Retired fire captain Lyle Hall, making his second run for the Los Angeles City Council seat representing the northeast San Fernando Valley, appeared headed for victory in early returns from Tuesday's election.
Hall, 53, held a wide lead in absentee ballots over former mayoral aide Richard Alarcon, who if elected would be the first Latino to win a Valley seat on the council. They contested the 7th District seat being vacated by Councilman Ernani Bernardi, 81, who retires this month.
A 31-year Fire Department veteran decorated for heroism, Hall forced Bernardi into a runoff in 1989 but lost. Throughout this year's race he was widely viewed as a sort of unofficial incumbent, attracting campaign donations from many City Hall lobbyists and other special interests.
Soft-spoken and affable, Hall repeatedly emphasized his years spent protecting lives and property in the district, where until recently he commanded the Mission Hills fire station. He fended off Alarcon's charges that he was a newcomer bankrolled by the City Hall Establishment.
Alarcon, 39, formerly Mayor Tom Bradley's top Valley aide, sought to portray himself as a home-grown product and grass-roots champion of the district, enlisting many politically inexperienced volunteers to help his campaign, including a corps of young Latinos.
Alarcon stressed his deep roots in the northeast Valley, telling voters at every opportunity of his years of playing Little League baseball, teaching school and being a community activist there. In one campaign brochure, he listed nearly 30 local civic groups he has been involved with.
Both Hall and Alarcon are moderate to liberal Democrats who are in broad agreement on many issues. As a result, their runoff race in its early stages was remarkably well-mannered and issue-oriented.
But as Election Day neared, that high tone deteriorated as the two men began exchanging potshots over who has done the most to improve the heavily Latino district, which stretches from Van Nuys to Sylmar.
"It was not a gentleman's campaign," said Hall, as about 100 supporters spilled out of his cramped Sun Valley headquarters and into a parking lot. "There was not much disagreement on the facts. It became personal attacks."
Hall and Alarcon won runoff berths after placing first and second, respectively, in the April 20 primary election. Hall finished No. 1 despite an unexpectedly weak fund-raising effort. A former president of the city firefighters union, he drew many early donations from his fellow firefighters and unionists.
But after he won the primary, his campaign coffers swelled with contributions from a Who's Who of City Hall lobbyists, developers, unionists and other special interests.
Plagued by anemic fund raising, Alarcon managed to stay abreast of Hall in campaign spending by going heavily into debt. His campaign showed nearly $40,000 in unpaid bills as of June 2. The two candidates had spent about $95,000 apiece on their campaigns by that date.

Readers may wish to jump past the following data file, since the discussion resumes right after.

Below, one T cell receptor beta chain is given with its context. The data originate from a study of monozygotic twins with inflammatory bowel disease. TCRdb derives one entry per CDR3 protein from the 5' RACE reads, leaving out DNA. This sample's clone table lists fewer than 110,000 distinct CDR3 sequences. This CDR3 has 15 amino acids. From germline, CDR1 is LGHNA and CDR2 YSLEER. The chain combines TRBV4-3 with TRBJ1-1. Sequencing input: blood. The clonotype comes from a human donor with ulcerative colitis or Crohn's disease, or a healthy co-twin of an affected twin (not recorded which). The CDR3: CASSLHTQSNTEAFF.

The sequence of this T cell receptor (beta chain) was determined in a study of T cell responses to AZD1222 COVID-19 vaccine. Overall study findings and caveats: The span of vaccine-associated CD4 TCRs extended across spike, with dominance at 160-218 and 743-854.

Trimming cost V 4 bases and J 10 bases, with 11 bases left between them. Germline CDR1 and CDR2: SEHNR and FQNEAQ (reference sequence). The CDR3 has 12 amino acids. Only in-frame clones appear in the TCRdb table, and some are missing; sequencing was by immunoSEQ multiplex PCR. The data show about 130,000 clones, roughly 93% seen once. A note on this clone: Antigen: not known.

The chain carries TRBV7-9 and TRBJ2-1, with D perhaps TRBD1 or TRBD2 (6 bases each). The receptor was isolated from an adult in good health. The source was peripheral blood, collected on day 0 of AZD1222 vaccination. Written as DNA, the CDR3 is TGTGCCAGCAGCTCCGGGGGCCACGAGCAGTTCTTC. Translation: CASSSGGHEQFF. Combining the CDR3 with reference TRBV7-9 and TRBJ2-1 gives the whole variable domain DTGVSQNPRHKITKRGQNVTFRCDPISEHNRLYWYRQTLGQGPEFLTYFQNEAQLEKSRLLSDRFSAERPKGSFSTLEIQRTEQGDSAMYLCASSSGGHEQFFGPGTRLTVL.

Alarcon tried to capitalize on Hall's special interest donations, sending voters brochures that called the election "a choice between the City Hall Insiders and the Valley's neighborhoods."
Hall shrugged off that charge, saying he was nobody's pawn and arguing that lobbyists and others simply wanted to get on board with a winner.
Hall also swept most major endorsements in the race, collecting plugs from numerous Democratic and Republican politicians, as well as from the Los Angeles Police Protective League and the Howard Jarvis Taxpayers Assn.
Among his endorsers was Rep. Howard L. Berman (D-Panorama City), a leader of the politically influential Waxman-Berman organization, a loose-knit group of liberal politicians rooted in Los Angeles' Westside who have funneled money and campaign expertise to allies throughout California.
Berman's endorsement prompted Alarcon to complain that Hall was a pawn of "machine politics" and that the congressman was trying to "prevent the community from having real control over its destiny."
But Alarcon conceded that he, too, had sought Berman's blessing.
Hall also picked up the endorsements of all five candidates defeated in the seven-person primary, including Sylmar attorney and ex-Bernardi aide Ray Magana.
Alarcon attacked Magana in the primary's closing days following disclosures in The Times that Magana had falsely stated he was born in California on a voter registration affidavit, when actually he was born in Mexico. Magana, who led the primary candidates in fund raising, finished fourth and was knocked out of the race.
The last-minute hit angered Magana, who walked precincts for Hall and signed letters sent to Latino voters attacking Alarcon for "running a smear campaign" against both Magana and Hall.
An Anglo running in a heavily minority district, Hall repeatedly said that ethnicity should play no role in the campaign. The district's population is nearly 80% Latino and African-American, but nearly half of its 50,000 registered voters are Anglos.